LNH: Onion Lad #9

Tom Russell milos_parker at yahoo.com
Fri Jun 16 07:17:13 PDT 2006

martinphipps2 at yahoo.com wrote:

> Well, actually, I think Jesse has a point: if you are going to write in
> the first person then a lot of exposition doesn't make sense.  Listen

That's a valid point, and one thing that always bugged me about the
otherwise handy use of first-person in comic books is clumsy
exposition.  For example, for a long time, any given issue of THE FLASH
would start with, "I'm Wally West-- and I am the Flash!"

And that's great, that tells us who he is and for new readers, yes,
that's important-- but WHO is he talking to?  Because if it's just his
inner voice, just his thoughts, it'd be a little silly.  Imagine if I
walked around thinking, "I'm Tom Russell, and I work at the library!"
or "I'm Tom Russell.  That's my wife, Mary." before I greet my wife.  I
mean, I *know* all this stuff already.

That's why, in my opinion, first person requires some context: say, for
example, that it's a journal entry, or a letter, or you're telling
someone a story.  It doesn't make any sense for Wally West to tell
someone that he's the Flash (this is before he revealed his secret
identity to the world, of course)-- and so, ultimately, as nifty and
helpful as that sentence is, it really isn't believable.

Now, if this is the case-- if it's just Tery's train of thought-- then
both you and Jesse have a valid point.  That's exactly how she would do
it, and I'm not denying it.  Jesse's use of first-person is well
thought out.  Jesse's use of first-person is well thought out.  Jesse's
use of first-person is well thought out.  I just want to stress this,
that I'm _not_ knocking HOW he utilized first person.

All I'm saying is that there are advantages to third that might have
worked in Jesse's favour.

> Now, Jesse would argue that confusion is a strong emotion and that if I
> am extremely confused then, gosh, it means his writing is very, very
> good.  Right.  Okay.  Let's get back to those papers on string theory.
> Now a lot of papers on, say, sociology, are deliberately written to
> confuse people so that readers can't argue with what the author is
> trying to say.  But a good scientific paper should be clear to as many
> people as possible and if it is NOT clear than it is because people
> don't know their stuff.  Jesse takes the latter view with his readers:
> that they should have read everything that he's written before and that
> they should know everything he knows about the characters, including
> perhaps things he hasn't even written yet.
> I would argue that a good story, like a good scientific paper, should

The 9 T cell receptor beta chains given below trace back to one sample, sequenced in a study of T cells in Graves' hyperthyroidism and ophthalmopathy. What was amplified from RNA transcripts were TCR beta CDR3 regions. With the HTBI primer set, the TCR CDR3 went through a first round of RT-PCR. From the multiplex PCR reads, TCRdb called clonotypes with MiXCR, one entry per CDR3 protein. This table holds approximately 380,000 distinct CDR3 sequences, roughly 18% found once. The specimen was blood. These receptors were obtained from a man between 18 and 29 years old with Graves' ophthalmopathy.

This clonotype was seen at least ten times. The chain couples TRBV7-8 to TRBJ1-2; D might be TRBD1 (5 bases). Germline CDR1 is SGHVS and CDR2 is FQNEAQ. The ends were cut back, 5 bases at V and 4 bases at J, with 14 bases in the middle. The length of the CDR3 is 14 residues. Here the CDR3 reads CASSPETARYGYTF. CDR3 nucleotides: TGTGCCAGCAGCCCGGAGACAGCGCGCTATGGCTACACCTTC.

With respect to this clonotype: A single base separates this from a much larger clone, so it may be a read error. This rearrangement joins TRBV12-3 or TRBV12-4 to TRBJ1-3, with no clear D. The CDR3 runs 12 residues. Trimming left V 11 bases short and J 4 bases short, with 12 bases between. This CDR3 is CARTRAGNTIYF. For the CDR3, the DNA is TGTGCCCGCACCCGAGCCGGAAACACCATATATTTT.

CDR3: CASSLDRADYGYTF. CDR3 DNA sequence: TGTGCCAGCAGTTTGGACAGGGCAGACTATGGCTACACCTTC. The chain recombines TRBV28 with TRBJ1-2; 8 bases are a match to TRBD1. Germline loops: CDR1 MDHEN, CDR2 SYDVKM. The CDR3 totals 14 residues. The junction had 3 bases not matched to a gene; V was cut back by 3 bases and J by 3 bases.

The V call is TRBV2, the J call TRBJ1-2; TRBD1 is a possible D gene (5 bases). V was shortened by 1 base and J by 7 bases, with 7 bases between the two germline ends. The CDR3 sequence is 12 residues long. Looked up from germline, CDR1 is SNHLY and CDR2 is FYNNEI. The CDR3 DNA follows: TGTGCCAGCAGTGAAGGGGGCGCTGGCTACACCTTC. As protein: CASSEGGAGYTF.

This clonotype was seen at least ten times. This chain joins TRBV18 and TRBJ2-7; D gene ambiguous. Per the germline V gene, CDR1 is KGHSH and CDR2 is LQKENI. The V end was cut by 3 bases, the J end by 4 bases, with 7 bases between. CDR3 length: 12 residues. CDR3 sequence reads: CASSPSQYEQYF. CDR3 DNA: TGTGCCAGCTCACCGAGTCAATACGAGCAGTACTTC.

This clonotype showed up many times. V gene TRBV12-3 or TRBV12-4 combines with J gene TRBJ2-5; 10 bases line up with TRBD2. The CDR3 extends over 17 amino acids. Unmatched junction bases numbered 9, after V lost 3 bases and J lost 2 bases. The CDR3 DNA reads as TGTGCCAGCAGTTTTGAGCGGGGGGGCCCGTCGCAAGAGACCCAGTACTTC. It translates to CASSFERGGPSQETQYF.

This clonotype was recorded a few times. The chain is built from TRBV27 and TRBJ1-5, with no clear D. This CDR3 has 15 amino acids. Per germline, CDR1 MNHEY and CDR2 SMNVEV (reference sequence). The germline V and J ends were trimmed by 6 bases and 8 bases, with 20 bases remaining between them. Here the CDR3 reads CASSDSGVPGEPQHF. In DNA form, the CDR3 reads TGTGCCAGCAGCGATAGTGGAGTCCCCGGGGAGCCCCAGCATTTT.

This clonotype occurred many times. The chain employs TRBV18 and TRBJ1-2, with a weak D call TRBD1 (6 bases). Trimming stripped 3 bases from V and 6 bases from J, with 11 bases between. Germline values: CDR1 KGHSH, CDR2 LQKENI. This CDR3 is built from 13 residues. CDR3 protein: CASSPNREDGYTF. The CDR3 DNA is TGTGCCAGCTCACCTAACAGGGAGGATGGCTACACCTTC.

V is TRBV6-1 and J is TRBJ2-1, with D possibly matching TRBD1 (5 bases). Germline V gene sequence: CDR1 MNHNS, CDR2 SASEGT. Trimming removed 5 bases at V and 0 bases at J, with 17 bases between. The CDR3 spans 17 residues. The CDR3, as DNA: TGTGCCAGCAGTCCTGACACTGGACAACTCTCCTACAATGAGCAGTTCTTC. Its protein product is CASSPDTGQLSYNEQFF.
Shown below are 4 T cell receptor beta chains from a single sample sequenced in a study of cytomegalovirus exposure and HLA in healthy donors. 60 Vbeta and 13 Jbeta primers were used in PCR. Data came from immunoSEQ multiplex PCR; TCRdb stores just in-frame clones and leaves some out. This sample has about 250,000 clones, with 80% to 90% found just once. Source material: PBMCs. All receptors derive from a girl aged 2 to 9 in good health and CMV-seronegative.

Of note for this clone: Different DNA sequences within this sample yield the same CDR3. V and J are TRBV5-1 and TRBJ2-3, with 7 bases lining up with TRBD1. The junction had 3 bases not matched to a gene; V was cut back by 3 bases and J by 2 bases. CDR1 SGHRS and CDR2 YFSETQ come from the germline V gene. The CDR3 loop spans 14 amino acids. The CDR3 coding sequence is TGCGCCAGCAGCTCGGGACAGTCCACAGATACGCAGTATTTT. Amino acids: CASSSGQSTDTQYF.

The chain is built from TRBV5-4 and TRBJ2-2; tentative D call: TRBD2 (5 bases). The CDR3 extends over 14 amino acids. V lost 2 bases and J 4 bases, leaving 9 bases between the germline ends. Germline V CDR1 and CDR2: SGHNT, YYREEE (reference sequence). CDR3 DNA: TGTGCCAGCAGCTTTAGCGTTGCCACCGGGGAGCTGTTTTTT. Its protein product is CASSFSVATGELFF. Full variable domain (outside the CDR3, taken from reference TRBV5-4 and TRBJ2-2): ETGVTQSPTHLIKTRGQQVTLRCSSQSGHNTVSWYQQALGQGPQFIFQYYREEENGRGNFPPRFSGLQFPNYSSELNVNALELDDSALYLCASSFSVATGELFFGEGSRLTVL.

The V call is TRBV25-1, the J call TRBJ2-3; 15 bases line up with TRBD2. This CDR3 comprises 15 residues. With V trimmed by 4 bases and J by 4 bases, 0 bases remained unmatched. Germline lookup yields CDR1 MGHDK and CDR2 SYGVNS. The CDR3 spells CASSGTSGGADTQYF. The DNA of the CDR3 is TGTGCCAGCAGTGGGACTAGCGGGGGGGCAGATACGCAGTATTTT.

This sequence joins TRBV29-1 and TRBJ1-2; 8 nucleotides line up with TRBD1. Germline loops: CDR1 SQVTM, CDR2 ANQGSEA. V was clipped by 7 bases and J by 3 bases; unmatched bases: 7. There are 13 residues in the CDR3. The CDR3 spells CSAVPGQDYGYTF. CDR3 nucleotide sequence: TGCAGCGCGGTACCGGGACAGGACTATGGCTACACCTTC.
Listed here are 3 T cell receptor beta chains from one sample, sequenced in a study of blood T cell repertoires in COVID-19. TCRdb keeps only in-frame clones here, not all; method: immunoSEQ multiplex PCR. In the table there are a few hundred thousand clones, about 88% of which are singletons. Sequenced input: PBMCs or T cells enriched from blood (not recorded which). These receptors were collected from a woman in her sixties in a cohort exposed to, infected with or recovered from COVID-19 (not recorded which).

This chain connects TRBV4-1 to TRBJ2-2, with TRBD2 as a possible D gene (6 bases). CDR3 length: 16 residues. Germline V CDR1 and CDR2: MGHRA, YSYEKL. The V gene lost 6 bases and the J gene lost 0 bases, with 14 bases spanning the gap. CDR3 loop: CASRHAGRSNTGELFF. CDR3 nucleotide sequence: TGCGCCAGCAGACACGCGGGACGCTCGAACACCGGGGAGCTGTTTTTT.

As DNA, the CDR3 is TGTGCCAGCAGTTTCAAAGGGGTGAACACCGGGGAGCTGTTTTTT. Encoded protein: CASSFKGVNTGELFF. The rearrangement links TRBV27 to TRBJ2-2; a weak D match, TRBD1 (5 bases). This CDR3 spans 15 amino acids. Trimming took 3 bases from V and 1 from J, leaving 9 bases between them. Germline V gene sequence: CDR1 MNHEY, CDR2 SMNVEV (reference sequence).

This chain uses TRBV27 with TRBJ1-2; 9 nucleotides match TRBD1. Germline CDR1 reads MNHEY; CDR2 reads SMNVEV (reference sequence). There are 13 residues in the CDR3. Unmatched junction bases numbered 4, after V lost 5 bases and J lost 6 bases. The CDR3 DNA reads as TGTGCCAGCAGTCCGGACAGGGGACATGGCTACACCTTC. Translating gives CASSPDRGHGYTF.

> be clear to as many people as possible, including people who have never
> read a Jesse Willey story before.  Or an LNH story for that matter.
> But that's just me..

And me. :-)

> That being said, I actually thought this was one of Jesse's better
> issues, once I had finally read it.  (The bitchy, introspective TC
> turned me off too.)  It benefitted from the fact that it was a single
> narrative and not a patchwork of seemingly unrelated scenes.

This is very true, and it's one of the reasons I'm enjoying ADVENTURES
BEYOND COMPREHENSION: the first person in that case is use as a
unifying feature, and scenes move nicely from one to the other.  (The
only reason why I'm not reviewing them is because I'm Jesse's
copy-editor on that series, and I had a very small part in shaping the
text of # 4-- something Jesse graciously gave me a by-line for.)

> > But by using first person with what is, essentially, a chase/action
> > sequence-- an external piece of writing-- it works AGAINST the
> > strengths of first person, and also AGAINST Willey's aims.  For a
> > character like Teri to really come across, we need a little distance.
> > We need to observe her true self when she thinks no one's looking.  We
> > need to hear her say one thing and see her do another.
> >
> > And this distance-- this external POV-- plays _exactly_ to Willey's
> > strengths, if only he'd slow down his plot train long enough to include
> > those moments. :-)
> .
> I don't know.  I think, Tom, your internal monologues work in
> introspective stories but they would slow down the action too much in a
> fight scene.  We all have different strengths, I think.

(Which is why I'm arguing _against_ its use in an action story.) :-)

These days I'm more aware of that, and my fight scenes tend, I think,
to be more visceral (though I still don't write action very well).  But
it's a very valid criticism, and I welcome it.


More information about the racc mailing list